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Brad Paisley, Trace Adkins, Blake Shelton , Martina McBride and many other stars celebrated the return of the Grand Ole Opry to its rightful home, the Grand Ole Opry House, in a special edition of the show in Nashville, Tuesday night (Sept. 28). As has been previously reported, the Opry House suffered extensive damage from the May floods that hit Nashville and had to be restored before shows could be held there again. During the interim months, the Opry played such venues as the Ryman Auditorium and the War Memorial Auditorium while never missing a show.
Before the big event, Brad, Martina, Keith Urban and Opry mainstay Little Jimmy Dickens met with reporters to talk about the newly renovated Opry House. The backstage area has been completely refurbished with new furniture and the stage has been restored with darker wood, giving it a more luminous appeal. “What they've done is nothing short of miraculous,” said Brad. “I can say that I am amazed,” added Martina. “I am proud to be part of this historic night.”
The guest lineup could truly be termed “historic,” as it arguably featured the most impressive single-night lineup in the nearly 85-year history of the Grand Ole Opry. The show opened with the stage going dark, followed by a single spotlight shining on Brad and Little Jimmy, who kicked off the opening notes of “Will the Circle Be Unbroken.” At that point, stars such as Charlie Daniels, Connie Smith and Marty Stuart joined others in filling the stage, picking up the thread of the song. The crowd rose in approval, sharing the emotional moment with the artists.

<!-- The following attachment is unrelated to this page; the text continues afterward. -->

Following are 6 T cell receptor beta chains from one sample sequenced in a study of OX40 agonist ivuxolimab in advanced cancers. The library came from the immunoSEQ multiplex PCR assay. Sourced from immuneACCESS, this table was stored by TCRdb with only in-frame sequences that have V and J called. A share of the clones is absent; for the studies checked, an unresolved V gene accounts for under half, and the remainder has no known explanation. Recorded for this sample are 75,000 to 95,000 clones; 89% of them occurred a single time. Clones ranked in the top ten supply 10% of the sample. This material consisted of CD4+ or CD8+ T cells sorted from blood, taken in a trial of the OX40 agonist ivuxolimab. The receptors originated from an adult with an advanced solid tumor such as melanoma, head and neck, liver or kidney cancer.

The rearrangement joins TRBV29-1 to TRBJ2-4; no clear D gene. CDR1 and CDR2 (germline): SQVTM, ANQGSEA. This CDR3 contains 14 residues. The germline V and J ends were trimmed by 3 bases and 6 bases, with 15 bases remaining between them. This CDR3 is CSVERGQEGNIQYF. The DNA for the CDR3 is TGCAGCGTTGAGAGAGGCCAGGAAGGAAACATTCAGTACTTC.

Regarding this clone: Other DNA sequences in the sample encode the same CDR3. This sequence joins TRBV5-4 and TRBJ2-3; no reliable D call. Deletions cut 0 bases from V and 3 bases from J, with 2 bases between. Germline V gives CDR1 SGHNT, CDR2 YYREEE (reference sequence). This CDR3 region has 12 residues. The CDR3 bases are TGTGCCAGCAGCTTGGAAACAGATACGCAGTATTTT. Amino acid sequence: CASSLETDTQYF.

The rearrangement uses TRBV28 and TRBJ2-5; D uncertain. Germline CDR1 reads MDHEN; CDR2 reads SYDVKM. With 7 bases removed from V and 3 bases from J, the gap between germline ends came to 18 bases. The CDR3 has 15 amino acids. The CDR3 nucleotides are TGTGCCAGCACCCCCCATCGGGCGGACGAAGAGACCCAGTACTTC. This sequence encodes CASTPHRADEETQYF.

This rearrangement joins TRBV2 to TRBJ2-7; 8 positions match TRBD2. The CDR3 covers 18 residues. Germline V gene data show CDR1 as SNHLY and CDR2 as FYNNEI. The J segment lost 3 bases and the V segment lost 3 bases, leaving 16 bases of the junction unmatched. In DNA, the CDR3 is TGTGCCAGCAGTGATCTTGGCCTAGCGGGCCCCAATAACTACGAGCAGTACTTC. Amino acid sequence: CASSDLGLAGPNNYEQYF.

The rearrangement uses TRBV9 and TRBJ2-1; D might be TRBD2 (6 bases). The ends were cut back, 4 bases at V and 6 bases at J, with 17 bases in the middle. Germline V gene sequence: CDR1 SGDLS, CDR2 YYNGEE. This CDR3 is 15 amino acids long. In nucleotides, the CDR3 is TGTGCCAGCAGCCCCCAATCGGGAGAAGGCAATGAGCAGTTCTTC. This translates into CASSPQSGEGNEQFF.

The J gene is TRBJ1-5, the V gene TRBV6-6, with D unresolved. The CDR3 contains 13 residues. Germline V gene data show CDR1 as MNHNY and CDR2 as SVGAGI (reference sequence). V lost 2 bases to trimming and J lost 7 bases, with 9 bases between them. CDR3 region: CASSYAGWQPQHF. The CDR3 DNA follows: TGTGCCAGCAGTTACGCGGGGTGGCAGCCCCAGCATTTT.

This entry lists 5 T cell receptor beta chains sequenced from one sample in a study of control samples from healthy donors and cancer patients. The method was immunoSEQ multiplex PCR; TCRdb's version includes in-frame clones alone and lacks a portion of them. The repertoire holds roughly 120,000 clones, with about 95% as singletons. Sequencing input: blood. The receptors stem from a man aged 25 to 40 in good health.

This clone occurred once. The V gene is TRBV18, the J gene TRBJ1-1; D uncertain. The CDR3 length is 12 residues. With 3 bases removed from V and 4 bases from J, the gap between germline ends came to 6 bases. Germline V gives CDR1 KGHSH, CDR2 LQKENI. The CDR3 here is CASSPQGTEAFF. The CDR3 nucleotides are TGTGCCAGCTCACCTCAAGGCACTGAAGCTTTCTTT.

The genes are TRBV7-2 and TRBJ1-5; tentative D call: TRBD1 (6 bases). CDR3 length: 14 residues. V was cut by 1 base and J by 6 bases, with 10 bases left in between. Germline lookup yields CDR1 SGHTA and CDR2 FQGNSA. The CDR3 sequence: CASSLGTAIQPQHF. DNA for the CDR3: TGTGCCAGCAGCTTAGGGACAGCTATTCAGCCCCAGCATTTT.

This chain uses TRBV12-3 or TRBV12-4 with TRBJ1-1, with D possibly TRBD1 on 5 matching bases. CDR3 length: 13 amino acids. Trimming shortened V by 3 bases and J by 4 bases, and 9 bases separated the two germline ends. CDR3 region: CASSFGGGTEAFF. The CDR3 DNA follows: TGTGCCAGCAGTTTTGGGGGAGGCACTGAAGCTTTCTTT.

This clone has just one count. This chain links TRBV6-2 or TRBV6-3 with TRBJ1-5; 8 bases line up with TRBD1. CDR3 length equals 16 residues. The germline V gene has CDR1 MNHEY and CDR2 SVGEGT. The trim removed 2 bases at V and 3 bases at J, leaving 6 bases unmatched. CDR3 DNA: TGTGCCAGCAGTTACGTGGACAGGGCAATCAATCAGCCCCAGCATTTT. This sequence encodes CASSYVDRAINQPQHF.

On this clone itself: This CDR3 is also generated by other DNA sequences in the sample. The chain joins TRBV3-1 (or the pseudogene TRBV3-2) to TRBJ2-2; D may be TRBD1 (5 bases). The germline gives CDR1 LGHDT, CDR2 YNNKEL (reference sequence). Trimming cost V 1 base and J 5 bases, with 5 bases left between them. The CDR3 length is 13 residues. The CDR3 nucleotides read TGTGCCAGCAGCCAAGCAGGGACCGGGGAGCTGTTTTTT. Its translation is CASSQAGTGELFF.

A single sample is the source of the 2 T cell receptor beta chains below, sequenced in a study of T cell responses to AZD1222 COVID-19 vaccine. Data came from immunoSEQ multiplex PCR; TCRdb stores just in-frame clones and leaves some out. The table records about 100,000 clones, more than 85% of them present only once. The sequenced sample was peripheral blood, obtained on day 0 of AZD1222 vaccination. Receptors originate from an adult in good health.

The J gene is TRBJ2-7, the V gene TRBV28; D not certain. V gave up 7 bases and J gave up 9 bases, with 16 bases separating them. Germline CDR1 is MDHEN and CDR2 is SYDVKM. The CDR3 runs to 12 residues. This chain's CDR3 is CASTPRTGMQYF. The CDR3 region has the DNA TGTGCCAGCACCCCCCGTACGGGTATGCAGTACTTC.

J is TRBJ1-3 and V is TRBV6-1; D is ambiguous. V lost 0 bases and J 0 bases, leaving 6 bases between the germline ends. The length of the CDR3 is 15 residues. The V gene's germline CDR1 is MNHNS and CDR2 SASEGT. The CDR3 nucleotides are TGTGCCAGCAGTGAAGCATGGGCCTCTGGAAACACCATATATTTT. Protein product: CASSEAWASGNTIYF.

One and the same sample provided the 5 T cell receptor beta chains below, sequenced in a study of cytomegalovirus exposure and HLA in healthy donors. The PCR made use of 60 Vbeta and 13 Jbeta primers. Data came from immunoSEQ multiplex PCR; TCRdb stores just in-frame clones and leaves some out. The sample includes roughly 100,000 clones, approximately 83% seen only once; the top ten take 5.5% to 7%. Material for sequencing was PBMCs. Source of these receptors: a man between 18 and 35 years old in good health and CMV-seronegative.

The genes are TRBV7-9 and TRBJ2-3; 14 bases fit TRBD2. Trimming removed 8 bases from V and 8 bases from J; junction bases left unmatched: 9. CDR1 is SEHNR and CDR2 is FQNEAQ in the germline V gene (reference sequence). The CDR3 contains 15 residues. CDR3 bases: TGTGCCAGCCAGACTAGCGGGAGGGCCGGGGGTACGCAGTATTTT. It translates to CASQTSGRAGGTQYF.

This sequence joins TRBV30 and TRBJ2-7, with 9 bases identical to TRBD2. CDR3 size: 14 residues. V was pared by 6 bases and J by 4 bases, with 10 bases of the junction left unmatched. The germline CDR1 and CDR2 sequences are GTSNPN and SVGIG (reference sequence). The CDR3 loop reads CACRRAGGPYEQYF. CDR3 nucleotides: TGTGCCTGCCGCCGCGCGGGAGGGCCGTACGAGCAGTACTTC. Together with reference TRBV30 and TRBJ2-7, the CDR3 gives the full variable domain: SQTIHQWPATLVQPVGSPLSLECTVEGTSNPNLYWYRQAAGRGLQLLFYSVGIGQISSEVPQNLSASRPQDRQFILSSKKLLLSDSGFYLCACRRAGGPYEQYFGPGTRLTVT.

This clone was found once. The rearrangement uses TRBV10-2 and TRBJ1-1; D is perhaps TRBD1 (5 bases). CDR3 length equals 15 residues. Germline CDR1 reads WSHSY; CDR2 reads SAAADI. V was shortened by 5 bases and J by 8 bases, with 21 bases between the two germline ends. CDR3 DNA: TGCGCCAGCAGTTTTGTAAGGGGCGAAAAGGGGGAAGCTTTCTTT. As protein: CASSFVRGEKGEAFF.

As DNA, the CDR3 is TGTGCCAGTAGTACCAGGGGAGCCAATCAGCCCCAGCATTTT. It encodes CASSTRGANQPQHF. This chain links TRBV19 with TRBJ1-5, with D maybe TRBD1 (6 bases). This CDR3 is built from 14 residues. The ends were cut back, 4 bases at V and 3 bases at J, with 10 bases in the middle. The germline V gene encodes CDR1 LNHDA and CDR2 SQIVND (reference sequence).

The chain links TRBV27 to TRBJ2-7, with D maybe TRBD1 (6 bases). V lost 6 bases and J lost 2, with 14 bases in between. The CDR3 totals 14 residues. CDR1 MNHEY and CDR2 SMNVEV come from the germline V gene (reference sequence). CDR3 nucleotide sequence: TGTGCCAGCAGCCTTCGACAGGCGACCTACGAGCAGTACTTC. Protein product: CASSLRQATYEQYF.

The night continued with one superstar performance after another. Blake Shelton  took the stage with his latest hit, “All About Tonight,” followed by Jason Aldean, playing an appropriate number, “My Kind of Party.” The crowd roared approval for a couple of duets, Josh Turner and Lorrie Morgan on “Golden Ring” and Martina and Connie Smith on Connie's breakthrough hit, “Once a Day.” Toward the end of the show, the Charlie Daniels Band and Montgomery Gentry ripped through a rousing version of Charlie’s classic “The Devil Went Down to Georgia,” drawing the loudest ovation of the night. The show concluded with a guitar jam featuring Keith, Brad, Steve Wariner, Marty and Ricky Skaggs on Merle Haggard's “Workin’ Man Blues.”
The final two hours of the show were televised by GAC. During the opening non-televised hour, fans were treated to a variety of performances by legends like Bill Anderson, Jeannie Seely, Mel Tillis and John Conlee. Diamond Rio also took the stage for their hit, “One More Day.”
For more on this historic night, check out the video below and the Nov. 1 issue of Country Weekly, on sale Oct. 25.